Archive for September, 2011

The Hag Of Beare

September 26, 2011

In an angry mood, I thumbed through my Faber Book of Irish Verse and fell upon this. I liked it, and it calmed my raging, nonsensical storm. Or, perhaps it made it worse and I merely felt better. There is no specified translator of this 9th century Gaelic piece, so at the very least I’d like to credit the editor of the book, who also translated many of the works in this volume. I’m sure that if he had done this particular piece he would have credited himself, (as he does numerous times elsewhere), but alas, there is none. Tip of the hat to John Montague, just in case.

The Hag Of Beare

Ebb tide has come for me:
My life drifts downwards
Like a retreating sea
With no tidal turn.

I am the Hag of Beare
Fine petticoats I used to wear,
Today, gaunt with poverty,
I hunt for rags to cover me.

Girls nowadays
Dream only of money–
When we were young
We cared more for our men.

Riding over their lands
We remember how, like nobles,
They treated us well;
Courted, but didn’t tell.

Today every upstart
Is a master of graft;
Skinflint, yet sure to boast
Of being a lavish host.

But I bless my King who gave–
Balanced briefly on time’s wave–
Largesse of speedy chariots
And champion thoroughbreds.

These arms, no bony, thin
And useless to younger men,
Once caressed with skill
The limbs of princes!

Sadly my body seeks to join
Them soon in their dark home–
When God wishes to claim it,
He can have back his deposit.

No more gamy teasing
For me, no wedding feast:
Scant grey hair is best
Shadowed by a veil.

Why should I care?
Many’s the bright scarf
Adorned my hair in the days
When I drank with the gentry.

So God be praised
That I mis-spent my days!
Whether the plunge be bold
Or timid, the blood runs cold.

After Spring and Autumn
Come age’s frost and body’s chill:
Even in bright sunlight
I carry my shawl.

Lovely the mantle of green
Our Lord spreads on the hillside!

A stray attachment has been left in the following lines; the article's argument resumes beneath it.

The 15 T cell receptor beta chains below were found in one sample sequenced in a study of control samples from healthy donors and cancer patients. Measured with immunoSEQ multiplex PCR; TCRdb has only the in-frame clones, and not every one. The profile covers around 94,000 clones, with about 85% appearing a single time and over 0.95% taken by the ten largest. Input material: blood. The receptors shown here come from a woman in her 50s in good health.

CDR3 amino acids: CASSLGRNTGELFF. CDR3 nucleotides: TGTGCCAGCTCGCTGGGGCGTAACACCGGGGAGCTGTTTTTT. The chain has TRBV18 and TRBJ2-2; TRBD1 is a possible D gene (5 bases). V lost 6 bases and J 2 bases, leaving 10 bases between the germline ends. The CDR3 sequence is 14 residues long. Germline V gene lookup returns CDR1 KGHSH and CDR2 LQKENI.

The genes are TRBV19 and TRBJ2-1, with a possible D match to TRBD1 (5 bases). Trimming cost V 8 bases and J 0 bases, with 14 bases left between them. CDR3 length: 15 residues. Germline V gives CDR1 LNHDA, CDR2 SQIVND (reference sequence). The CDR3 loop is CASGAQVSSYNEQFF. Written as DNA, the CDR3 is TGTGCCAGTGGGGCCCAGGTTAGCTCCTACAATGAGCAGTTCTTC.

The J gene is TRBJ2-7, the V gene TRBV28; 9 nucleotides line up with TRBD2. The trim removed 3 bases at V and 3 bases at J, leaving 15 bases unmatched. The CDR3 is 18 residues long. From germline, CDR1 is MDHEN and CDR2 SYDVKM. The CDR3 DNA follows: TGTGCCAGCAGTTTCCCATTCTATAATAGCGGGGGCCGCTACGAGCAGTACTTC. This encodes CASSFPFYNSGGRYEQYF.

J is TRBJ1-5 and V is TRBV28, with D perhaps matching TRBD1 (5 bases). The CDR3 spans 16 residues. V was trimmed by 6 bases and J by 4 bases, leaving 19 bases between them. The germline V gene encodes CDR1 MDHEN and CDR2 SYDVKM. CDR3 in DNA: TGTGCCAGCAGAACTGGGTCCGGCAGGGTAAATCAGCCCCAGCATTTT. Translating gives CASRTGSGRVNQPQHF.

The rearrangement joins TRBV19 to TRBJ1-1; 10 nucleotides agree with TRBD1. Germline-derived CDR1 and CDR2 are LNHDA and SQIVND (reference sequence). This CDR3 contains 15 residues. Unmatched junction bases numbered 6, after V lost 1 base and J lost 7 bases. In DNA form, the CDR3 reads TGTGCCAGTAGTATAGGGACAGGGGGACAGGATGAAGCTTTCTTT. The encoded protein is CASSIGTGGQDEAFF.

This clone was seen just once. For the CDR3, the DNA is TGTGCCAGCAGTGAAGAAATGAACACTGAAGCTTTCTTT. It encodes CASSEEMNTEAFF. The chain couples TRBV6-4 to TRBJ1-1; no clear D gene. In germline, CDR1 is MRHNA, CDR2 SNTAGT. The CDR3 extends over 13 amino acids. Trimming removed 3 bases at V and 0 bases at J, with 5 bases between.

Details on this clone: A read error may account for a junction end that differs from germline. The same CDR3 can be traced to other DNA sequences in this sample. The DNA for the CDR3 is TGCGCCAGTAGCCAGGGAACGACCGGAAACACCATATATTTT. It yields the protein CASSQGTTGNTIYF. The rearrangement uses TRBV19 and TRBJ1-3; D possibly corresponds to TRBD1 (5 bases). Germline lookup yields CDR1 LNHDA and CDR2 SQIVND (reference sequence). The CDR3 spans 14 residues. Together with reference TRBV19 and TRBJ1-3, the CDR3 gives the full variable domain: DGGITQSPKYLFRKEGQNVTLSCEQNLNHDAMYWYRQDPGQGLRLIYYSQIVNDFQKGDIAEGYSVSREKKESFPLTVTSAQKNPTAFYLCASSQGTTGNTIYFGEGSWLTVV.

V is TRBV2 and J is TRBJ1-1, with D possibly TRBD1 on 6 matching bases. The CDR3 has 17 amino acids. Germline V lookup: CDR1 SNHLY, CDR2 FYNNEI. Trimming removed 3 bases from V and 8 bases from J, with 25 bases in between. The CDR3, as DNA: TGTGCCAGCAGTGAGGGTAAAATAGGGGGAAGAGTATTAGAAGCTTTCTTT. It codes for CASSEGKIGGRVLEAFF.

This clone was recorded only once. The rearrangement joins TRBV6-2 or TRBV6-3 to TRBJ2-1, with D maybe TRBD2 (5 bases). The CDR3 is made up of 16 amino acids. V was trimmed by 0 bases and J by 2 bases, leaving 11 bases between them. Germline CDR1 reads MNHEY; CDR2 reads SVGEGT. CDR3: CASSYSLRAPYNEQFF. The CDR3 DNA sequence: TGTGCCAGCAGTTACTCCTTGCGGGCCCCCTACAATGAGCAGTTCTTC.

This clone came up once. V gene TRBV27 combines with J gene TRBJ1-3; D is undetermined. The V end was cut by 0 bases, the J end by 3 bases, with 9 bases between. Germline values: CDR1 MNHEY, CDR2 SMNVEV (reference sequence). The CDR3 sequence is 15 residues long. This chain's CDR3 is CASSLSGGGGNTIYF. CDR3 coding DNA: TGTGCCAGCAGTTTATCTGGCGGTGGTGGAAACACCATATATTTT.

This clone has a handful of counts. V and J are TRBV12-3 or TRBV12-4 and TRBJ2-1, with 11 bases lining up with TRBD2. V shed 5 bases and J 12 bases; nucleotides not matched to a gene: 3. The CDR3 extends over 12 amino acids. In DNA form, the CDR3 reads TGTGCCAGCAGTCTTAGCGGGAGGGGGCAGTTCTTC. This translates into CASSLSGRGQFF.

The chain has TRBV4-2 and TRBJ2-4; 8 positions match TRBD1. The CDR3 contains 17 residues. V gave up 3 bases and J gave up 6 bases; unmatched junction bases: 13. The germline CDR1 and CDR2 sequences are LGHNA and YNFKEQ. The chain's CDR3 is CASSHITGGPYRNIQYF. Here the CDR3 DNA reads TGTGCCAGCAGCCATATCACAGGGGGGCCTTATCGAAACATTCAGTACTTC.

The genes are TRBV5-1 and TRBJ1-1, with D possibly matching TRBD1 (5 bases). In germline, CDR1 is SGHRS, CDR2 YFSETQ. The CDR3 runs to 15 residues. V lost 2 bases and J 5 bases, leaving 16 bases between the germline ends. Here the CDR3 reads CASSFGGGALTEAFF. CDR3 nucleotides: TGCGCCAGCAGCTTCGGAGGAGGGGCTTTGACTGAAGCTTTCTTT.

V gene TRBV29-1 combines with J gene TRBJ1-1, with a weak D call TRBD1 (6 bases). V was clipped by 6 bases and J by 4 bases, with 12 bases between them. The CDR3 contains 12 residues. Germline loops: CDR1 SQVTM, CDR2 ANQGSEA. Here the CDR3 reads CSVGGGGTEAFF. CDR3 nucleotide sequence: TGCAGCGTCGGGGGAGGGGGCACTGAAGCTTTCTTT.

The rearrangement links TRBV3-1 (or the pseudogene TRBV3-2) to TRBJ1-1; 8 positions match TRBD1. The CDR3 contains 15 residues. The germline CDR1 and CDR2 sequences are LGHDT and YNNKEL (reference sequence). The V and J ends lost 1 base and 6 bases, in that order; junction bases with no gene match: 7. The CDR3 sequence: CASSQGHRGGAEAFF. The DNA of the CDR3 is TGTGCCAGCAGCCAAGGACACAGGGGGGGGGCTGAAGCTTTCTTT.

Every spring the divine craftsman
Plumps its worn fleece.

But my cloak is mottled with age–
No, I’m beginning to dote–
It’s only grey hair straggling
Over my skin like a lichened oak.

And my right eye has been taken away
As down payment on heaven’s estate;
Likewise the ray in the left
That I may grope to heaven’s gate.

No storm has overthrown
The royal standing stone.
Every year the fertile plain
Bears its crop of yellow grain.

But I, who feasted royally
By candlelight, now pray
I this darkened oratory.

Instead of heady mean

And wine, high on the bench
With kings, I sup whey
In a nest of hags:
God pity me!

Yet may this bup of whey
O! Lord, serve as my ale-feast–
Fathoming its bitterness
I’ll learn that you know best.

Alas, I cannot
Again sail youth’s sea;
The days of my beauty
Are departed, and desire spent.

I hear the fierce cry of the wave
Whipped by in the wintry wind.
No one will visit me today
Neither nobleman nor slave.

I hear the phantom oars
As ceaselessly they row
And row to the chill ford,
Or fall asleep by its side.

Flood tide
And the ebb dwindling on the sand!
What the flood rides ashore
The ebb snatches from your hand.

Flood tide
And the sucking ebb to follow!
Both have I come to know
Pouring down my body.

Flood tide
Has not yet rifled my pantry
But a chill has been paid
On many who in darkness visited me.

Well night the Son of Mary
Take their place under my roof-tree
For if I lack other hospitality
I never say ‘No’ to anybody–

Man being of all
Creatures the most miserable–
His flooding pride always seen
But never his tidal turn.

Happy the island in mid-ocean
Washed by the returning flood
But my ageing blood
Slows to final ebb.

I have hardly a dwelling
Today, upon this earth.
Where once was life’s flood
All is ebb.

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